Then, of course, we had the Leader of the Opposition's budget reply, where he said our 1½ per cent cut to company tax was not enough. He said that Labor would go to five. Of course, in doing so he did not have the comprehensive policy to benefit, in a tax sense, all small businesses under that $2 million threshold. Apart from having no real costing around it or how he would deliver it, what we do know is that he left out the majority of small businesses—because about two-thirds of small businesses are not incorporated. That clearly shows how we had a comprehensive package, with a 1½ per cent cut for those that are incorporated and, for the small businesses that are not, which is the majority, a tax discount of five per cent up to $1,000, which roughly equates to that same 1.5 per cent. But the Leader of the Opposition left those small businesses out. You could say he left them out because he does not know they exist. That would be a harsh criticism—and do you know what, Mr Deputy Speaker? I am not going to make that criticism. I am going to make a harsher one. He left them out so he could make his speech sound better by saying he would have a five per cent cut in the corporate rate and make all small businesses think they would benefit from something he is never going to deliver and something that is not comprehensive.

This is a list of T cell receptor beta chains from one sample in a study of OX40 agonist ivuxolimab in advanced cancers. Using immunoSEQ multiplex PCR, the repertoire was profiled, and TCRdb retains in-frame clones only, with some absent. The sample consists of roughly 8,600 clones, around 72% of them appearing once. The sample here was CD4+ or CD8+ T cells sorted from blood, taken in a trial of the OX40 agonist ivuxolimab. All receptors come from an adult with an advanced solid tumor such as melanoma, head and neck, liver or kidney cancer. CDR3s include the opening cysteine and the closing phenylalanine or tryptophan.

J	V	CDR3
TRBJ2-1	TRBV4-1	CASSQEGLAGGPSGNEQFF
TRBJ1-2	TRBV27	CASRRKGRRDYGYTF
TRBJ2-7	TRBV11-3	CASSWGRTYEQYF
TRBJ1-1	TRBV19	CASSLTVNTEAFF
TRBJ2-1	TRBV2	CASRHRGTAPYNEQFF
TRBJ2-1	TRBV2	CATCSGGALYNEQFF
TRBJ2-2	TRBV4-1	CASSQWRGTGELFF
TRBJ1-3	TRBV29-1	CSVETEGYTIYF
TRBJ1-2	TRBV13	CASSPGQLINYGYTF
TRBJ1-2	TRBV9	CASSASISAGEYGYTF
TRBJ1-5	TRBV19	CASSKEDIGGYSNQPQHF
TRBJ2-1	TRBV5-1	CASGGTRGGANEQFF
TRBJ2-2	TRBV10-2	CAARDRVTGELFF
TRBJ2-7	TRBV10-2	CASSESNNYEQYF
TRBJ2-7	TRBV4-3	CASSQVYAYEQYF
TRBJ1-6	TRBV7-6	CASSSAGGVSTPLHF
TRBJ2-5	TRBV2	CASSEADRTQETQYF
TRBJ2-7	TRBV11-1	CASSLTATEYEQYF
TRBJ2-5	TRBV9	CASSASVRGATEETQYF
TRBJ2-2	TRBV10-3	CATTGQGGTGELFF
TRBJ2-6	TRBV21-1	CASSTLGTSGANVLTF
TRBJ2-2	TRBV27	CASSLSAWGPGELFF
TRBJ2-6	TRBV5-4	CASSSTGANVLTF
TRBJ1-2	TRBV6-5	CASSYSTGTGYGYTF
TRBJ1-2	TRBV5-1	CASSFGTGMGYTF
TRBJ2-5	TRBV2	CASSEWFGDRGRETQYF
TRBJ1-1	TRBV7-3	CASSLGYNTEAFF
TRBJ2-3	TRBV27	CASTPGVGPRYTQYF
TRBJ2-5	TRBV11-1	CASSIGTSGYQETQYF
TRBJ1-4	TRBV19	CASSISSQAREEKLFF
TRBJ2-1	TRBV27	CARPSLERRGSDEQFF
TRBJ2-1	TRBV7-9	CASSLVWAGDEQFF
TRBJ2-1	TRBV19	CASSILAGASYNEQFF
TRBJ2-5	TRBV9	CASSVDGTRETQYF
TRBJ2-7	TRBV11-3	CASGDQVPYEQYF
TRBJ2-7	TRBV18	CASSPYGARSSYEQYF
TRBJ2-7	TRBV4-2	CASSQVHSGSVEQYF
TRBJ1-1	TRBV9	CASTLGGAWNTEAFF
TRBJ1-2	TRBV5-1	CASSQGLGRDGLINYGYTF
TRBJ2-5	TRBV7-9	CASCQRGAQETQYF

These measures are the most significant small-business measures in any budget in living memory. They are critical measures to help start small businesses, to support existing small businesses to grow and create more jobs, and to strengthen our economy at a critical time of economic transition. There are measures there for those just starting a small business to be able to instantly write off their costs of setting up. There is the tax cut for small business that this bill deals with. There is the instant asset write-off. And, as the small business minister outlined last week at the National Press Club, there are other measures for the farming community as well.